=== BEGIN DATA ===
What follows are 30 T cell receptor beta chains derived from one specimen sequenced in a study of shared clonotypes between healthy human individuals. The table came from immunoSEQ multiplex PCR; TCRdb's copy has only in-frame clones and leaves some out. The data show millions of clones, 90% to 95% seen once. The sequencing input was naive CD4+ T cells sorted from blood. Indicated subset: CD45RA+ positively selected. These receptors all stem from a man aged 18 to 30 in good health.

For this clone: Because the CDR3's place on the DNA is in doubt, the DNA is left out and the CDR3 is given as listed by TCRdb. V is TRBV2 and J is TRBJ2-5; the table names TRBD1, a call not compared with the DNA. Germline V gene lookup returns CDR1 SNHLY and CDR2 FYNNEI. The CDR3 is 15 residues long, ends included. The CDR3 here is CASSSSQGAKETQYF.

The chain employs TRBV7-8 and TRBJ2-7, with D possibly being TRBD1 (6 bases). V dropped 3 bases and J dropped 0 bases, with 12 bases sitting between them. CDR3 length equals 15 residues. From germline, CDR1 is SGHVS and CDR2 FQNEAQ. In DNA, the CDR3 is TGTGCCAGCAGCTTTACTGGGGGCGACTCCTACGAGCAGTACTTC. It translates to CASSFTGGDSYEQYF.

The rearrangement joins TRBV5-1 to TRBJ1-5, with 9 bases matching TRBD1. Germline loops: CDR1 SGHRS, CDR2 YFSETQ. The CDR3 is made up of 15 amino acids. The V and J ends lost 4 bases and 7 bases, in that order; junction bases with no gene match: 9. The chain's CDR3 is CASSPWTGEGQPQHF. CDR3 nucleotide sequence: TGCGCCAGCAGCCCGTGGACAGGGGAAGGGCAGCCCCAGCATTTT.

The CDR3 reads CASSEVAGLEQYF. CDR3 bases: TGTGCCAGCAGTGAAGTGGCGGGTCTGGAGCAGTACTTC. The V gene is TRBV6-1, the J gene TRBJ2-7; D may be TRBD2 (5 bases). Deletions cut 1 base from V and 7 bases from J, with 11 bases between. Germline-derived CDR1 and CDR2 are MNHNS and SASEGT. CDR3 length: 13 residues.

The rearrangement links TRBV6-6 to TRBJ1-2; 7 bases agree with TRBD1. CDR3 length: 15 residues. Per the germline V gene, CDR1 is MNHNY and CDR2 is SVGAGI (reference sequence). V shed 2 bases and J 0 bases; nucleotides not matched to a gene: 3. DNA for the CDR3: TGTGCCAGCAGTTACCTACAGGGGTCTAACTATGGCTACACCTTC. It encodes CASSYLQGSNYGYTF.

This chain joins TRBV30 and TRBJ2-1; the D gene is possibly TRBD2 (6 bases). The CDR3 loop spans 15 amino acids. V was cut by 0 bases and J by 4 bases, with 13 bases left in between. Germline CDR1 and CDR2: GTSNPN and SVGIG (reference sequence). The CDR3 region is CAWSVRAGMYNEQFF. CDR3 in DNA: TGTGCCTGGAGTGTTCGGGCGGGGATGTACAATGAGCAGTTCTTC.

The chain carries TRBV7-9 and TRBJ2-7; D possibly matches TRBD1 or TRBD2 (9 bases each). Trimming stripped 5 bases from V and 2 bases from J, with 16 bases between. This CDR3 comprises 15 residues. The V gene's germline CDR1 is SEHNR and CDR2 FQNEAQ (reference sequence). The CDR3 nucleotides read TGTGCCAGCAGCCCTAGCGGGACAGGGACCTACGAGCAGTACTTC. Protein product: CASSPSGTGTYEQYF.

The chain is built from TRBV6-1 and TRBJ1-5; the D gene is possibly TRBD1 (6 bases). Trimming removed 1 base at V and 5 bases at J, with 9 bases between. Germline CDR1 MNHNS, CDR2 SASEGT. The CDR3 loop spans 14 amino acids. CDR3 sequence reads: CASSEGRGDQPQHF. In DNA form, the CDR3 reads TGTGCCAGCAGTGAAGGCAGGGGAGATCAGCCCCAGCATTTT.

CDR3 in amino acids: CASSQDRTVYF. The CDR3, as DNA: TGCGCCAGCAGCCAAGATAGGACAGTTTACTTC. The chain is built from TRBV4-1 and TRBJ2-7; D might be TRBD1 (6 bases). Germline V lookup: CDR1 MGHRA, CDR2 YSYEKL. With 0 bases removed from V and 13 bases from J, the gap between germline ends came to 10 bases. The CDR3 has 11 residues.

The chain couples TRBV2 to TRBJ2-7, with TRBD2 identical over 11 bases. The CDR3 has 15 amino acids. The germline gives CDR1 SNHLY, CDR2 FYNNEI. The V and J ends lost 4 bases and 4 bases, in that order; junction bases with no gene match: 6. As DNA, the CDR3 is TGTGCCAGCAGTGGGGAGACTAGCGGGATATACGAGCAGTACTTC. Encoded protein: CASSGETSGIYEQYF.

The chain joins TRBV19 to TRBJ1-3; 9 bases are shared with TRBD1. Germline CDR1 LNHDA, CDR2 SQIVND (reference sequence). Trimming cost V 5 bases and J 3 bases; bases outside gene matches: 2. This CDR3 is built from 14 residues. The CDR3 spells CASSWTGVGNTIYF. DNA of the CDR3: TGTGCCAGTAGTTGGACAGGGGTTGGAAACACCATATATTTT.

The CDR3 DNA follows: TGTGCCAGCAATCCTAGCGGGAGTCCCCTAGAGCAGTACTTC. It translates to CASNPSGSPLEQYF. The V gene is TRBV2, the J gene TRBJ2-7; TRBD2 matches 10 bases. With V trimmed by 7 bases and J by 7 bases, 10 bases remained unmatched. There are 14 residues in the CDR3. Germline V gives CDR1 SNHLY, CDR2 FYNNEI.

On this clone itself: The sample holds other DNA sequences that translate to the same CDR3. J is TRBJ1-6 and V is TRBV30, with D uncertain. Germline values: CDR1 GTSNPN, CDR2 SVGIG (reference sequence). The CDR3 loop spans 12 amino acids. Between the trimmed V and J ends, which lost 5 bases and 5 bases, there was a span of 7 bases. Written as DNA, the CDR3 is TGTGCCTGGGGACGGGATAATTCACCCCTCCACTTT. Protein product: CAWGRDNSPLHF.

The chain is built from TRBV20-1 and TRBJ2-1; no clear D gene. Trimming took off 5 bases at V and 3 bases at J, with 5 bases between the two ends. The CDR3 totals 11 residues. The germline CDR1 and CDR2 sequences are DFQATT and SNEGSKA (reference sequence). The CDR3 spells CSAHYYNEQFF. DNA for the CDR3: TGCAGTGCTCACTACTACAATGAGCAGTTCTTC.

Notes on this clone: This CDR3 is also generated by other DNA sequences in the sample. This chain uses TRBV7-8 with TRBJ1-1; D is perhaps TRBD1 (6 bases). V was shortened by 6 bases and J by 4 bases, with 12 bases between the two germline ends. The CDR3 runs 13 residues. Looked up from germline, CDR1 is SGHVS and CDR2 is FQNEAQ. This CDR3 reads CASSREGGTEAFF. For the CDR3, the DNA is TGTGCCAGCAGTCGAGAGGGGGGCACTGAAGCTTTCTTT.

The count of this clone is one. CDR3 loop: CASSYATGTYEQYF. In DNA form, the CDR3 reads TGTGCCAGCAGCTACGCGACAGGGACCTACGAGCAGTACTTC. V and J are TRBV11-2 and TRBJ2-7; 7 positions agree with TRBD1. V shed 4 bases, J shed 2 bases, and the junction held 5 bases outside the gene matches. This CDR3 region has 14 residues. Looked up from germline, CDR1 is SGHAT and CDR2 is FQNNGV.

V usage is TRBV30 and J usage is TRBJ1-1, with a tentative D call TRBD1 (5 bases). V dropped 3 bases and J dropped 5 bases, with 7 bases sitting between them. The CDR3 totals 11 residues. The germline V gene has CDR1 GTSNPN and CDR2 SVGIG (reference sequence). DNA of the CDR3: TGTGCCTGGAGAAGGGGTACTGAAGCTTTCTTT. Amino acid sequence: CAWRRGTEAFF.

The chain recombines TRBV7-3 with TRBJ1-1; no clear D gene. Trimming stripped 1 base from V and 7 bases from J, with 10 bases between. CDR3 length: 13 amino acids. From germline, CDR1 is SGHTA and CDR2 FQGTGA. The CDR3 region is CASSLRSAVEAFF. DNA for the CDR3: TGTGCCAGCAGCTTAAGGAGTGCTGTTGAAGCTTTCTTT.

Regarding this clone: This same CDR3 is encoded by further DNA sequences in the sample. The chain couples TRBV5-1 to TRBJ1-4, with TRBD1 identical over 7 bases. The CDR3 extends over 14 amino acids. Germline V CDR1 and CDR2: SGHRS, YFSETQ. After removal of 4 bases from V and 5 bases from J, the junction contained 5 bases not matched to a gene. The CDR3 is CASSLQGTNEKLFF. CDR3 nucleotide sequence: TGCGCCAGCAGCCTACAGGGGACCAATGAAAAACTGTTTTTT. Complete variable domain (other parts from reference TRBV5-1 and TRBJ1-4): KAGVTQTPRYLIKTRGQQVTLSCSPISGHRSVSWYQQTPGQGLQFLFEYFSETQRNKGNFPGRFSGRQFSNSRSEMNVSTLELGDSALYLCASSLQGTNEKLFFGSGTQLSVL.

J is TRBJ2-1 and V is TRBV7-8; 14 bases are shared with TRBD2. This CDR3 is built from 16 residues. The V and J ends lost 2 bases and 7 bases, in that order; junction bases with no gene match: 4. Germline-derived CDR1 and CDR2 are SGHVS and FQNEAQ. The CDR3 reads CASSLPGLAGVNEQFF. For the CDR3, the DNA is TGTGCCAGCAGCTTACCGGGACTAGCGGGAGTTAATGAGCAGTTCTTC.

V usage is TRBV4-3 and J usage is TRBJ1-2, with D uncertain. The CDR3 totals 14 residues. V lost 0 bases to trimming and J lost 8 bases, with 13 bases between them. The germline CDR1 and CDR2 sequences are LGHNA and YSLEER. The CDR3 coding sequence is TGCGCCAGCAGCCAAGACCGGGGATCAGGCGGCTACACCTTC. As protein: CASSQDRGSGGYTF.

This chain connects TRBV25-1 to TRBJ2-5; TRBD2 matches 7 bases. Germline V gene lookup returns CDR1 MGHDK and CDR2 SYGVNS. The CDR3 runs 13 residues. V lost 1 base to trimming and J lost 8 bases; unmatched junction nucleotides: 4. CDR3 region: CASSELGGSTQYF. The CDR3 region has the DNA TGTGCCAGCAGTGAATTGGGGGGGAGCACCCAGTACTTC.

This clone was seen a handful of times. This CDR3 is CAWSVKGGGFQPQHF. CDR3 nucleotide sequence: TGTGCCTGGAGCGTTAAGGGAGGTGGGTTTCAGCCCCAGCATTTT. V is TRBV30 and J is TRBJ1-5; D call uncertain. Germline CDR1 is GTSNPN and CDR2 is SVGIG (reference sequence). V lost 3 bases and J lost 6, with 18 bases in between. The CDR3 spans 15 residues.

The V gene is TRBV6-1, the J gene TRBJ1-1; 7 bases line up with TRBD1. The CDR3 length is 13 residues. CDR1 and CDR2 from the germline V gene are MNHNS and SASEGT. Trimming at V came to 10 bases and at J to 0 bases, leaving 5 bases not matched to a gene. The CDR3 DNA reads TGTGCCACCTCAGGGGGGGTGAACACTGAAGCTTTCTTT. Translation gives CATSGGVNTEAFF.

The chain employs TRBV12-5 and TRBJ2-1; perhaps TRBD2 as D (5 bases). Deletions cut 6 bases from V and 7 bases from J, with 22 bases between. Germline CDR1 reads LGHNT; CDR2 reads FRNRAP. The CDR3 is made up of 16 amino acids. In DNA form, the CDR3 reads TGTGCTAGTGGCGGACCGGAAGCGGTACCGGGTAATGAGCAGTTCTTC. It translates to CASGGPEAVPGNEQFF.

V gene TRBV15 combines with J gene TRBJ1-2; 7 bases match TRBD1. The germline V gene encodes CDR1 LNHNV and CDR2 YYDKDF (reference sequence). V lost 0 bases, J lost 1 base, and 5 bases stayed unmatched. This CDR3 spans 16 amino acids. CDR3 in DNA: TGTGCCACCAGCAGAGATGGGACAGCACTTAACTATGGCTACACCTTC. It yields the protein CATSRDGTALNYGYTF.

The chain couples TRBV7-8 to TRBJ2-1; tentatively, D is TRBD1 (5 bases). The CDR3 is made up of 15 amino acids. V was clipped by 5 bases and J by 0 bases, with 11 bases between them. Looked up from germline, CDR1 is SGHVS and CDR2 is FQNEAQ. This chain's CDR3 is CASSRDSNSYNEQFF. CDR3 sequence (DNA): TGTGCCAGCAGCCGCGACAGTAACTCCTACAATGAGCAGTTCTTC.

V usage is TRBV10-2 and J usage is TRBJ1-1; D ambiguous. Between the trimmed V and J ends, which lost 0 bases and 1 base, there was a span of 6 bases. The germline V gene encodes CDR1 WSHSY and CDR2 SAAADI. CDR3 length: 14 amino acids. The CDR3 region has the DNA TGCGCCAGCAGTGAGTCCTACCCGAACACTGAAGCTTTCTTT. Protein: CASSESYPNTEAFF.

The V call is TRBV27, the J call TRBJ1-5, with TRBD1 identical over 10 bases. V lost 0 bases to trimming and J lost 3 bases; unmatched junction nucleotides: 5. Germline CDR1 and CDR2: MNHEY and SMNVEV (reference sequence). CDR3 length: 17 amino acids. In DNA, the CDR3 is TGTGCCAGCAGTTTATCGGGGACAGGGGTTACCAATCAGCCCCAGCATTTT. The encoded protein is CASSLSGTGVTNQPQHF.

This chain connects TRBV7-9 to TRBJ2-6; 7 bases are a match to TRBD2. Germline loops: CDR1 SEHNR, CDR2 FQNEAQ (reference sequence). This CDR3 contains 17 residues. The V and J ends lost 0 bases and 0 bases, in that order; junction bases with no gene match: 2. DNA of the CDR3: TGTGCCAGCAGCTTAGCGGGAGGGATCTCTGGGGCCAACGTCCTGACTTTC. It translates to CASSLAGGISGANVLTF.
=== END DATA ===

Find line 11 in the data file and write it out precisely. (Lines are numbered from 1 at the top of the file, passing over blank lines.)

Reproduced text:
The chain couples TRBV2 to TRBJ2-7, with TRBD2 identical over 11 bases. The CDR3 has 15 amino acids. The germline gives CDR1 SNHLY, CDR2 FYNNEI. The V and J ends lost 4 bases and 4 bases, in that order; junction bases with no gene match: 6. As DNA, the CDR3 is TGTGCCAGCAGTGGGGAGACTAGCGGGATATACGAGCAGTACTTC. Encoded protein: CASSGETSGIYEQYF.